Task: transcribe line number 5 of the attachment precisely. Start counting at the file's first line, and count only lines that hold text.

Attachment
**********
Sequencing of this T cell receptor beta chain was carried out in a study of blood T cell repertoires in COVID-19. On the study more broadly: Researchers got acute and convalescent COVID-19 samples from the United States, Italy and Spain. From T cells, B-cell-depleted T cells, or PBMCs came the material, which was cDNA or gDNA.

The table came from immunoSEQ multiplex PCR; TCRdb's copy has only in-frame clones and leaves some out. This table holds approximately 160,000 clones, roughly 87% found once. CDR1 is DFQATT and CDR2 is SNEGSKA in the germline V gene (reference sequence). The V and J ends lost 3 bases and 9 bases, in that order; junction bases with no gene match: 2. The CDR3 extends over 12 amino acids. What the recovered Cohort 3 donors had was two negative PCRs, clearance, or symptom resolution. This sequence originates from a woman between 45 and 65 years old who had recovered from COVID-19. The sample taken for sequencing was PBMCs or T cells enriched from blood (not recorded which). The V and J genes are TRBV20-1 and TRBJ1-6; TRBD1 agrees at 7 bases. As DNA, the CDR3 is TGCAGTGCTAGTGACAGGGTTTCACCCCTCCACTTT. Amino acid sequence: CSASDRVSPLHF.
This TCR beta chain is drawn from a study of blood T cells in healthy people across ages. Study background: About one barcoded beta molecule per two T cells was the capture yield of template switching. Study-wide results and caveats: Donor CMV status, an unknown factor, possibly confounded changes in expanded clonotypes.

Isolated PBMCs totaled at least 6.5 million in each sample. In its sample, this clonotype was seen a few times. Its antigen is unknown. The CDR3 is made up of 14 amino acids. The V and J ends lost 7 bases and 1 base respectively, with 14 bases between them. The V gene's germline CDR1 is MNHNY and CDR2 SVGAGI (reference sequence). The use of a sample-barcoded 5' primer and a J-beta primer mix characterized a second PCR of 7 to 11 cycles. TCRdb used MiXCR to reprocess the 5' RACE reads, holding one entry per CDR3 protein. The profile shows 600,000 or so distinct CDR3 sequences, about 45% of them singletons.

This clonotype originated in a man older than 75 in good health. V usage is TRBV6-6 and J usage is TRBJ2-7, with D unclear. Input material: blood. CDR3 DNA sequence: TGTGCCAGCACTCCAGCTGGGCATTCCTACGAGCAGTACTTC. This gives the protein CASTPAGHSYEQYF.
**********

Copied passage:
This clonotype originated in a man older than 75 in good health. V usage is TRBV6-6 and J usage is TRBJ2-7, with D unclear. Input material: blood. CDR3 DNA sequence: TGTGCCAGCACTCCAGCTGGGCATTCCTACGAGCAGTACTTC. This gives the protein CASTPAGHSYEQYF.